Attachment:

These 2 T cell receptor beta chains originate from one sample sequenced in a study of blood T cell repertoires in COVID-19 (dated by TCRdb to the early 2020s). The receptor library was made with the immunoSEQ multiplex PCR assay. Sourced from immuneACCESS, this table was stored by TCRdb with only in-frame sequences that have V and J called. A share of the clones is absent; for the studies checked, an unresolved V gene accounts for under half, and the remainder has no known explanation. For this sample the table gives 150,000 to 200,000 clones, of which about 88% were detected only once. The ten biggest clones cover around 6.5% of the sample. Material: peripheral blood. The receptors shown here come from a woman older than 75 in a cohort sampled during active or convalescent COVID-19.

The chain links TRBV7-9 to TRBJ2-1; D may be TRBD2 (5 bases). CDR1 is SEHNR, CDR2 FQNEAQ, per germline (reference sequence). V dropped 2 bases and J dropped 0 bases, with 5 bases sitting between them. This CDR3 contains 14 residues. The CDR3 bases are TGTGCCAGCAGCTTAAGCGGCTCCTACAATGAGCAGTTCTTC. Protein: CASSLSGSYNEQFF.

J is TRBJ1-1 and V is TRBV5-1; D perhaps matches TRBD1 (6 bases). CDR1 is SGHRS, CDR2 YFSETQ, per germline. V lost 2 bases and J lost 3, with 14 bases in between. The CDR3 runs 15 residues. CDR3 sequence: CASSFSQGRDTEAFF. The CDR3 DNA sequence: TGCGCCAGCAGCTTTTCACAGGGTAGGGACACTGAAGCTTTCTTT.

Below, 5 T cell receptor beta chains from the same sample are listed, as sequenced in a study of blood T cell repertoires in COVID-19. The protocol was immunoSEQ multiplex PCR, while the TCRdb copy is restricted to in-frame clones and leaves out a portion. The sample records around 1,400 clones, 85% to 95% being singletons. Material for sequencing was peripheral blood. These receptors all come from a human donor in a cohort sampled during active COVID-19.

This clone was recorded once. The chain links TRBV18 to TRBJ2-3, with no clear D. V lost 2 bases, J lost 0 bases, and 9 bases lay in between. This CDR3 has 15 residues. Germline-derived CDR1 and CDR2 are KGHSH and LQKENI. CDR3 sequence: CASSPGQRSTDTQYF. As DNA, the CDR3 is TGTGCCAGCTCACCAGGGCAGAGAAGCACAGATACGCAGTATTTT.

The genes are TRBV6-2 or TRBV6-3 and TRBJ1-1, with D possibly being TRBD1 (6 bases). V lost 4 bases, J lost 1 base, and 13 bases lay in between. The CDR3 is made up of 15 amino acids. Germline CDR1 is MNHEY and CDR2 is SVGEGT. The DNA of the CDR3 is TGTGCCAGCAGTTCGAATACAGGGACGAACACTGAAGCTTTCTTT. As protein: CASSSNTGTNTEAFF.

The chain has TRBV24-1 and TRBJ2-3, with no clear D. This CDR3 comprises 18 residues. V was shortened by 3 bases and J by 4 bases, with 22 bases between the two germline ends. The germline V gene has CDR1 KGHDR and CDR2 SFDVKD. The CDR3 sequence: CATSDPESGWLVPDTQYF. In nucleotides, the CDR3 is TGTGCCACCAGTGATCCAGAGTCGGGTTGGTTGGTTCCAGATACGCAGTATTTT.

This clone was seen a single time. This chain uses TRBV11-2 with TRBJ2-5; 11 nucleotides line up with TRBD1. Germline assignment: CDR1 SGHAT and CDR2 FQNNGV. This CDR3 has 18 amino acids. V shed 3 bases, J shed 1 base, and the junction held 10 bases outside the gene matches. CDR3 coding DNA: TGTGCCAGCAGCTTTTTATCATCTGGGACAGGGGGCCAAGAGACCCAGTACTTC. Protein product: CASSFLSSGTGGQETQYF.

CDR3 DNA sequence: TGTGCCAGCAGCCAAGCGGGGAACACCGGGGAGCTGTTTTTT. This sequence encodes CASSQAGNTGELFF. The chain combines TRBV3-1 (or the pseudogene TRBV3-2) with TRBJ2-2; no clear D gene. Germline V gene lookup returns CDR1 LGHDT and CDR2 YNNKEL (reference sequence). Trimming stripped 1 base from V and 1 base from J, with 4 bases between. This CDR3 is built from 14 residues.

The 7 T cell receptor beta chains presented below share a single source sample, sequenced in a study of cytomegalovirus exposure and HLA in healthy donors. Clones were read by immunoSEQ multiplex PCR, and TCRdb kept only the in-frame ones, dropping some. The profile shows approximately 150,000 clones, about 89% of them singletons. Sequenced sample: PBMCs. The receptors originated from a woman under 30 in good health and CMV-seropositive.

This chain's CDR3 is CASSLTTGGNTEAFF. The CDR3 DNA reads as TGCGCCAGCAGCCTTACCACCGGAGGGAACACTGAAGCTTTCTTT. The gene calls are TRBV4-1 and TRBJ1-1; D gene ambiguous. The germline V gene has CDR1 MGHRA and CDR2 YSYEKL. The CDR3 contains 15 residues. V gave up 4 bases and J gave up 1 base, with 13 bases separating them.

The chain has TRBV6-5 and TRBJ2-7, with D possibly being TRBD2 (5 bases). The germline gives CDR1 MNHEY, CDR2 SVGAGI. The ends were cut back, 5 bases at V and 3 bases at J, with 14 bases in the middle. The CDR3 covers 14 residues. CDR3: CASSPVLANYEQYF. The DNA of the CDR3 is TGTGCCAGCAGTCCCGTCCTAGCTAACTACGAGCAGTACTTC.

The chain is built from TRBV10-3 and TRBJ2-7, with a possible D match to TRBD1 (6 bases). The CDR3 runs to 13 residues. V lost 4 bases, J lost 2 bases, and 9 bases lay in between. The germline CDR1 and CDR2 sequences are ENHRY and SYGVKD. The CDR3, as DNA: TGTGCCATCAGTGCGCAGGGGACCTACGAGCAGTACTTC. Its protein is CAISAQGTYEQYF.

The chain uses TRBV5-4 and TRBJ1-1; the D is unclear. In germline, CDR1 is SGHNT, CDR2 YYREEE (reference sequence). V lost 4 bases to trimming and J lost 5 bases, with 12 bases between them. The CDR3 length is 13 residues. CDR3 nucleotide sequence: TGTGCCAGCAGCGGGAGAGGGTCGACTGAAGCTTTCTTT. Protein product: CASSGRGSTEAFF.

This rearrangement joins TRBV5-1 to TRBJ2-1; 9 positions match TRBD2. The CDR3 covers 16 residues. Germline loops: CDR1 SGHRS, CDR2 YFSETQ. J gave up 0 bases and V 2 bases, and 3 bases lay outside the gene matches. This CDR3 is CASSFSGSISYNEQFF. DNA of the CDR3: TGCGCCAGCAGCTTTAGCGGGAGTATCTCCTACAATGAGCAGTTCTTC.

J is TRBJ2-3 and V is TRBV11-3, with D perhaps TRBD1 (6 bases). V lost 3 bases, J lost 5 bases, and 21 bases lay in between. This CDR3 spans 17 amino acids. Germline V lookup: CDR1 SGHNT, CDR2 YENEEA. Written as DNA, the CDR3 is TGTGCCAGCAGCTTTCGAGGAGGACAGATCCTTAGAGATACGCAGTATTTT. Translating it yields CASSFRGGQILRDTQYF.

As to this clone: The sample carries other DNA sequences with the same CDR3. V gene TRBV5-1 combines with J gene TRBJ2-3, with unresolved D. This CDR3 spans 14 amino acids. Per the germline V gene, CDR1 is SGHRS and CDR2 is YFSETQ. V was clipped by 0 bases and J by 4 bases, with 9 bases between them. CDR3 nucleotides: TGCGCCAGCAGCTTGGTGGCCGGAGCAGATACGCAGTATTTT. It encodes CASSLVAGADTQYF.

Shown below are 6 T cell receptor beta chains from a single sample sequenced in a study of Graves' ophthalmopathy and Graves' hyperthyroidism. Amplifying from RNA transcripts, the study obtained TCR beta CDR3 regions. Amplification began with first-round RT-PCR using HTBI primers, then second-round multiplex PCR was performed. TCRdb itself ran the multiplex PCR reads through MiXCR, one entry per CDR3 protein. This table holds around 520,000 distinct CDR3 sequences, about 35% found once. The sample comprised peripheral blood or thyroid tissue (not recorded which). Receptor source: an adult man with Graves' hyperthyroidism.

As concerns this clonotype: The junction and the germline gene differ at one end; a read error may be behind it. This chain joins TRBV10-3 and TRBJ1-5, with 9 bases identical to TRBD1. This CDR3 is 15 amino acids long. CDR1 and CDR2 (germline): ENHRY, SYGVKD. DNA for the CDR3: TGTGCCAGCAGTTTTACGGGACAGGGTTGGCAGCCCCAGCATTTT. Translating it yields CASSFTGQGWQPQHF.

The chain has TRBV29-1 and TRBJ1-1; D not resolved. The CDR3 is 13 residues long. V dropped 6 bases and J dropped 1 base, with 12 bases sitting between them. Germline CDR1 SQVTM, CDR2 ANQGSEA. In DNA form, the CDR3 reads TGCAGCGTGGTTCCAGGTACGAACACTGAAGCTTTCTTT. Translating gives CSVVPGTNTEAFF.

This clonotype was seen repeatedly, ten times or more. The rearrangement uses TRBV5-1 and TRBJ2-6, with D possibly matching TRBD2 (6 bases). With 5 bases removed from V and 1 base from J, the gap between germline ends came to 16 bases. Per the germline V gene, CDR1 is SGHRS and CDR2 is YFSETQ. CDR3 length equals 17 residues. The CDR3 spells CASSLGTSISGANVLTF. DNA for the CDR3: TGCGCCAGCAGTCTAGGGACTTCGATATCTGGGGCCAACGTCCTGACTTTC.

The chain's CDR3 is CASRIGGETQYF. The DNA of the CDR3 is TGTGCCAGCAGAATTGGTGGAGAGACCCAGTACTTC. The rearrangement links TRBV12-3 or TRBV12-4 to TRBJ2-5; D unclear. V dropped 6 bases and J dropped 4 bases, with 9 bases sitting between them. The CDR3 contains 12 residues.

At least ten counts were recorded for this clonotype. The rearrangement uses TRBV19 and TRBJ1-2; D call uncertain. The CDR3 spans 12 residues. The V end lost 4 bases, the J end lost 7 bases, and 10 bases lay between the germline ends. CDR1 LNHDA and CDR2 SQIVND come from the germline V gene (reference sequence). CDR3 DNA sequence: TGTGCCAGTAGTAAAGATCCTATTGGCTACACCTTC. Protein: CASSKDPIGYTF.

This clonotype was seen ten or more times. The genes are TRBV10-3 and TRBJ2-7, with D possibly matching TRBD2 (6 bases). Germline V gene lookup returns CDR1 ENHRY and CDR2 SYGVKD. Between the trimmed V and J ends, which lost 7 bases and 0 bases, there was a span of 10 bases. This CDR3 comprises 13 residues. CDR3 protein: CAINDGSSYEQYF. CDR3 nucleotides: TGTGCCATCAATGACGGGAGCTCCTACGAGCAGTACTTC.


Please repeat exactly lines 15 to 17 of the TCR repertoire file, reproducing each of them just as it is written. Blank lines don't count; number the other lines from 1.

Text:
This rearrangement joins TRBV5-1 to TRBJ2-1; 9 positions match TRBD2. The CDR3 covers 16 residues. Germline loops: CDR1 SGHRS, CDR2 YFSETQ. J gave up 0 bases and V 2 bases, and 3 bases lay outside the gene matches. This CDR3 is CASSFSGSISYNEQFF. DNA of the CDR3: TGCGCCAGCAGCTTTAGCGGGAGTATCTCCTACAATGAGCAGTTCTTC.

J is TRBJ2-3 and V is TRBV11-3, with D perhaps TRBD1 (6 bases). V lost 3 bases, J lost 5 bases, and 21 bases lay in between. This CDR3 spans 17 amino acids. Germline V lookup: CDR1 SGHNT, CDR2 YENEEA. Written as DNA, the CDR3 is TGTGCCAGCAGCTTTCGAGGAGGACAGATCCTTAGAGATACGCAGTATTTT. Translating it yields CASSFRGGQILRDTQYF.

As to this clone: The sample carries other DNA sequences with the same CDR3. V gene TRBV5-1 combines with J gene TRBJ2-3, with unresolved D. This CDR3 spans 14 amino acids. Per the germline V gene, CDR1 is SGHRS and CDR2 is YFSETQ. V was clipped by 0 bases and J by 4 bases, with 9 bases between them. CDR3 nucleotides: TGCGCCAGCAGCTTGGTGGCCGGAGCAGATACGCAGTATTTT. It encodes CASSLVAGADTQYF.